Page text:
Math And Honor
I am looking at the badge of honor for the Soviet Sports Hall of Fame. Each badge has a unique number and the name of the owner engraved in the back. This one says:
“No. 47. November 10, 1936. Mikhailov V.P.”
Viktor Pavlovich Mikhailov! Legend of Soviet boxing…
I wasn’t supposed to be there.
I joined the Dynamo boxing club because I wanted to learn how to stand up for myself in the street fights.
Here we signed the paperwork not to use our skills on the streets. They teach us how to become champions in the Olympic ring.
“What is your name, young man?” – someone’s hand touched my shoulder.
I am 12 and I am fiercely kicking the boxing punch bag in our club. The person in front looks an ancient man to me. He moves in the hall like an old tiger. Slowly and gracefully. He moves me aside and shows me the right way of punching the bag.
He call all of us “young man’. It is very uncommon and overly respectful for 12-year olds.
“Do you see the difference?”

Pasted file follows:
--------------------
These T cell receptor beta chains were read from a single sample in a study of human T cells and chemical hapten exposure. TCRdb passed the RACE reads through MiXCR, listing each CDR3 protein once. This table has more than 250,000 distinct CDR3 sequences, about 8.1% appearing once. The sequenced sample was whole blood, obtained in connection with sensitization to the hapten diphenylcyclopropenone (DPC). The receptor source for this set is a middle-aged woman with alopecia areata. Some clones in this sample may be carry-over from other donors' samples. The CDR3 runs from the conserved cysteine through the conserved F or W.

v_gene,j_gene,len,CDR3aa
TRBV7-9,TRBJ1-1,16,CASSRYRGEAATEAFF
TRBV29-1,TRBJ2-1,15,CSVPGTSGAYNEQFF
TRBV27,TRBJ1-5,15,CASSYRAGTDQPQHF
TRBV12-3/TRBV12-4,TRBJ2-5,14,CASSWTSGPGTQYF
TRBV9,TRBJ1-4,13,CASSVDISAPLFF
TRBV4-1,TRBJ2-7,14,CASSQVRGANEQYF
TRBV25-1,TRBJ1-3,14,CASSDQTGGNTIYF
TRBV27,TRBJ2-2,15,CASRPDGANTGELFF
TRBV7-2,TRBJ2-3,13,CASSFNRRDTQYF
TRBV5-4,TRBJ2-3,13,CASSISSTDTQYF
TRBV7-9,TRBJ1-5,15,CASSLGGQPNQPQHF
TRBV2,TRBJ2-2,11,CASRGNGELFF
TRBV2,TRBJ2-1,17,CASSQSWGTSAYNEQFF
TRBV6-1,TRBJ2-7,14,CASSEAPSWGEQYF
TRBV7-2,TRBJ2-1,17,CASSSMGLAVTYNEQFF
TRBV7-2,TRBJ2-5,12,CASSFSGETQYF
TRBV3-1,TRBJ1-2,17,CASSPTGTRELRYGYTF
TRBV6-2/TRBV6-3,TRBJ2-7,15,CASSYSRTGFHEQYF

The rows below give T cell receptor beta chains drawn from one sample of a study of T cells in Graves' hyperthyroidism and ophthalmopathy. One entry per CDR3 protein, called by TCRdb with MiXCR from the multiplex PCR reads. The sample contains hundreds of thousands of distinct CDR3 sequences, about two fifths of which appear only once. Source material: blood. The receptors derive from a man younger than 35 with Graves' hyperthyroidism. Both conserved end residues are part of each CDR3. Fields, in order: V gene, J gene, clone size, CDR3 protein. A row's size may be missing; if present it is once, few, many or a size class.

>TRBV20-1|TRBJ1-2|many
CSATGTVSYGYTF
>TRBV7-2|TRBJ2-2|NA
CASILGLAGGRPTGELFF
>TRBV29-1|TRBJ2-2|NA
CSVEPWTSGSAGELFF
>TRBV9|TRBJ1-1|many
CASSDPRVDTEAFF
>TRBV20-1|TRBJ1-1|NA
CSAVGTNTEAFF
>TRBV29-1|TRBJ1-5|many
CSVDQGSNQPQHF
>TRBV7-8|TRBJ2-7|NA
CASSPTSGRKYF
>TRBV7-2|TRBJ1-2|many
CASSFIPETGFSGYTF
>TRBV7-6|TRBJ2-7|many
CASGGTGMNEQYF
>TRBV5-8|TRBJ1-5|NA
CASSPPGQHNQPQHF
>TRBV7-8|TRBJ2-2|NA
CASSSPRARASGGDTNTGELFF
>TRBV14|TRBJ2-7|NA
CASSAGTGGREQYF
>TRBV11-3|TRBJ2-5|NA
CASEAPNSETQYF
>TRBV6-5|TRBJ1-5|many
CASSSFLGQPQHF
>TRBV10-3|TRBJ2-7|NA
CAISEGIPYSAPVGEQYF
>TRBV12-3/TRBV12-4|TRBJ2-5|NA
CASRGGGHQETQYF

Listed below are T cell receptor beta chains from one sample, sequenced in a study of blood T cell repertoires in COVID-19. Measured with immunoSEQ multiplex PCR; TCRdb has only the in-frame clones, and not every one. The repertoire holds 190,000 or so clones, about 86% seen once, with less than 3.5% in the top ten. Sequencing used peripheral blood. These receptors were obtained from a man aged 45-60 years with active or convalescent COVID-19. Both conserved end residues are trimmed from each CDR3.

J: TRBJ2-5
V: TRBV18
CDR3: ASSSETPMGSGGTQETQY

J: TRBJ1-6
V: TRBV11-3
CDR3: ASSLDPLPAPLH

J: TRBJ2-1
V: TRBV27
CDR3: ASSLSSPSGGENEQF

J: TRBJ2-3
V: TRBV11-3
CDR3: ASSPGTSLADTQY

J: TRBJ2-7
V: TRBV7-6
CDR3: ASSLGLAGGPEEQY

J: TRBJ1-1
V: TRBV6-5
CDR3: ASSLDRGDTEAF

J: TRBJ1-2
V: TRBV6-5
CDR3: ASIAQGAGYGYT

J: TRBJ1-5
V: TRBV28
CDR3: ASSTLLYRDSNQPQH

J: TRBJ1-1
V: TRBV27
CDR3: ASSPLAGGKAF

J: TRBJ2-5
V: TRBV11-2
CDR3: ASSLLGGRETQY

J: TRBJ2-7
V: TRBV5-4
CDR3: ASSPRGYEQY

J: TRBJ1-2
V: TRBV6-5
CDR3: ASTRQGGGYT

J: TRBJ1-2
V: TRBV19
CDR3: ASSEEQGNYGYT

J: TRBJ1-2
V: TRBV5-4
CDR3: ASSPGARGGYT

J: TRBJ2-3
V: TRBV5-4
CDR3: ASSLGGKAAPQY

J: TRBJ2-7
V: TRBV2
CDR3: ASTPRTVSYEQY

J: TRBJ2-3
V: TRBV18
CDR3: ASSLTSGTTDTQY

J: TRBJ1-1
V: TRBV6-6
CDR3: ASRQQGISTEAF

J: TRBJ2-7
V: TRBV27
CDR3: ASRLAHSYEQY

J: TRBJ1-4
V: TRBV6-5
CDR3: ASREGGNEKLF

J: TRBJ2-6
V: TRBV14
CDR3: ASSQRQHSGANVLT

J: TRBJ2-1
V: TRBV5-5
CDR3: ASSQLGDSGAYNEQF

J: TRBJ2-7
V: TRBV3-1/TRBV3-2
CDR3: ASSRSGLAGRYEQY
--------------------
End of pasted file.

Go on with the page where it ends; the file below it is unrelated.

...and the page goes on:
I nod and try to imitate his technique.
“Stronger! More solid! Don’t wave too much! Look.”
He shows me his left fist.
He swiftly swaps it to the right fist:
“78 knockouts!.. Do you know why? Because this is the way you do punches! Understood? Continue!”
He continues his walk in the hall.
At home, I open the encyclopedia book. He is a legend. His name is Viktor Mikailov. He was the first boxer to be inducted into the Soviet Hall of Fame. He won the USSR title in the heavyweight although his bodyweight was only mid heavyweight. He had 117 fights. Lost only 9.
“How could it be that he had 132 knockouts in 117 fights? Perhaps, he forgot. He is so old now.”
I very proud to be cached by a legendary champion.
Mikhailov Viktor (11/11/1907 – 4/5/1986).
That’s right. So, he was 67 at the time.
I failed to become a boxer. It wasn’t really mine. But for a couple of times I was able to handle a street fight friends and myself.
Thanks for you lessons, Mr. Viktor Mikhailov!